My choice to switch my focus from engineering to applied philosophy has, quite unsurprisingly, raised eyebrows among some. "It's a good education and you'll have a nice living as an engineer", some say, so why change? Even not going into how I feel about money, I have my reasons.
You see, I don't want to just "get an education". Getting an education is short for showing up at exams, forgetting most of the stuff right thereafter and finally ending up with a piece of paper enabling a nice job with a nice pay in a nice company. Not my thing. No, instead of "getting an education" I want to learn how to understand the world. I want to know what this is all about, where we came from and where we're going, and why a lot of things are like they are, instead of something else. A lot of these things would never come up in your regular Joe's engineering education.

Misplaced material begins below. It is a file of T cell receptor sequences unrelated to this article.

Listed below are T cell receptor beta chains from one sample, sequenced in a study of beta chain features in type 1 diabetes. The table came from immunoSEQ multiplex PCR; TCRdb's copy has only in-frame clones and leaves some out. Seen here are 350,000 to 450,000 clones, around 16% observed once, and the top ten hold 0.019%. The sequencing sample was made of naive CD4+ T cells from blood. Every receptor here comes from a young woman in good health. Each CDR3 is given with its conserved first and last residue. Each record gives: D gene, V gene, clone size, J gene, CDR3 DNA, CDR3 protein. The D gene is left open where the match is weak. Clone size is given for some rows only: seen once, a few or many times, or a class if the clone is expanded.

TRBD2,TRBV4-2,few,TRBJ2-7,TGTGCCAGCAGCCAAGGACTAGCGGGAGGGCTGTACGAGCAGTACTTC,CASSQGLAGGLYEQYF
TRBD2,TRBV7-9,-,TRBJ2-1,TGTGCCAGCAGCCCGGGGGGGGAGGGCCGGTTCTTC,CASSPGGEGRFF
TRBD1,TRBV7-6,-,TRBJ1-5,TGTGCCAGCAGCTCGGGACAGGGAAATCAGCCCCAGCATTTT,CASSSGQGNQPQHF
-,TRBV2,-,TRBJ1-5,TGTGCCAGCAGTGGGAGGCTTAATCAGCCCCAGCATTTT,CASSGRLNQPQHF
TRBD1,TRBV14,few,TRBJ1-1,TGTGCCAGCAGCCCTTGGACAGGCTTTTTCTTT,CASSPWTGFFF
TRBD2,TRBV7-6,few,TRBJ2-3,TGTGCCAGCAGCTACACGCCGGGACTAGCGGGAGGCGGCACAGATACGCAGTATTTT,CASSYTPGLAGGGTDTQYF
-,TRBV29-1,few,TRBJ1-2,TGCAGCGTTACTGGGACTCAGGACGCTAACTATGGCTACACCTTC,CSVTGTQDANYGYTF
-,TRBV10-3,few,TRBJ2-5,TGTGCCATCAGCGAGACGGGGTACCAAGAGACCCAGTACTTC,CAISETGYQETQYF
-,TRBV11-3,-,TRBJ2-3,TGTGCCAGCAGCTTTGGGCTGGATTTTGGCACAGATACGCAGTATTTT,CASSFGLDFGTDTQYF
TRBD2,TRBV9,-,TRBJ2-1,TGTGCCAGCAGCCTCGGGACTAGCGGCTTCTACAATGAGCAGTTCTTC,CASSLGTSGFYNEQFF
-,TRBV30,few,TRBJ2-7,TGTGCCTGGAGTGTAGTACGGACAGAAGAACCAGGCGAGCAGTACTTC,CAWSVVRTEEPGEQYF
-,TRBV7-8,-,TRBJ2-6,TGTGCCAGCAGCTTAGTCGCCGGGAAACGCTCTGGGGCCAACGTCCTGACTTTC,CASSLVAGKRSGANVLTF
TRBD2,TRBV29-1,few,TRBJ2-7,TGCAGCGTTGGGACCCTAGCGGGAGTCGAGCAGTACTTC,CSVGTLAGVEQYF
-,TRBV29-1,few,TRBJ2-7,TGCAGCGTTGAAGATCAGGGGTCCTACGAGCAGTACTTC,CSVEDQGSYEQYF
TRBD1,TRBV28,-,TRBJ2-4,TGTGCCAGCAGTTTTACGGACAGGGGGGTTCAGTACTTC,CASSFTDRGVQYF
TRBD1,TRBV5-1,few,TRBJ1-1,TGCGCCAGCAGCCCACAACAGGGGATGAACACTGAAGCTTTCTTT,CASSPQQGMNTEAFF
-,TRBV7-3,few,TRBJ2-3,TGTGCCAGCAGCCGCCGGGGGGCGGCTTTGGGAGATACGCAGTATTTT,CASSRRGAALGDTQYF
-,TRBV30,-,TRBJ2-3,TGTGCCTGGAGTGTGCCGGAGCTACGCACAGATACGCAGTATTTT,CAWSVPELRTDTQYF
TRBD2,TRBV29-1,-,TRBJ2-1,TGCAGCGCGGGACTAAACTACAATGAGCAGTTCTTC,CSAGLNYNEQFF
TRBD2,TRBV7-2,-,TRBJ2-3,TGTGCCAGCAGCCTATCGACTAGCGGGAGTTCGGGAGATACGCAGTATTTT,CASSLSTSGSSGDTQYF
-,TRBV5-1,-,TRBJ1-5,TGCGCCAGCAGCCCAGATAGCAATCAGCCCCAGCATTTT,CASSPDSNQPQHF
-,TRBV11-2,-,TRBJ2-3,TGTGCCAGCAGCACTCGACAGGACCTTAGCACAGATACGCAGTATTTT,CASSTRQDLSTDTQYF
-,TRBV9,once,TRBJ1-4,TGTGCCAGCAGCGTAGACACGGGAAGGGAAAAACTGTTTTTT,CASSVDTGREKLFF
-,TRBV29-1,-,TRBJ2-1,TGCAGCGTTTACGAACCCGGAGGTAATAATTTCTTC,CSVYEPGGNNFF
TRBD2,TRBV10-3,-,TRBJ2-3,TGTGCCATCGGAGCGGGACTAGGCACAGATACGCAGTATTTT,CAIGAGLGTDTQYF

Admittedly, you can achieve deep learning in a technical university too. It's just that the focus there is a bit off for me. I'm not into the details of robot control or the the best practices of companies. I'm a paradigm questioner, and that's got me into all kinds of trouble at courses already. I have a habit of asking a lot of annoying questions that to most of the engineering guys seem irrelevant. So it would seem nonsensical to continue along the previous path. Better save my time for my interests, and as a bonus I'll save other people's nerves as well, not arguing about all the paradigm at the engineering lectures.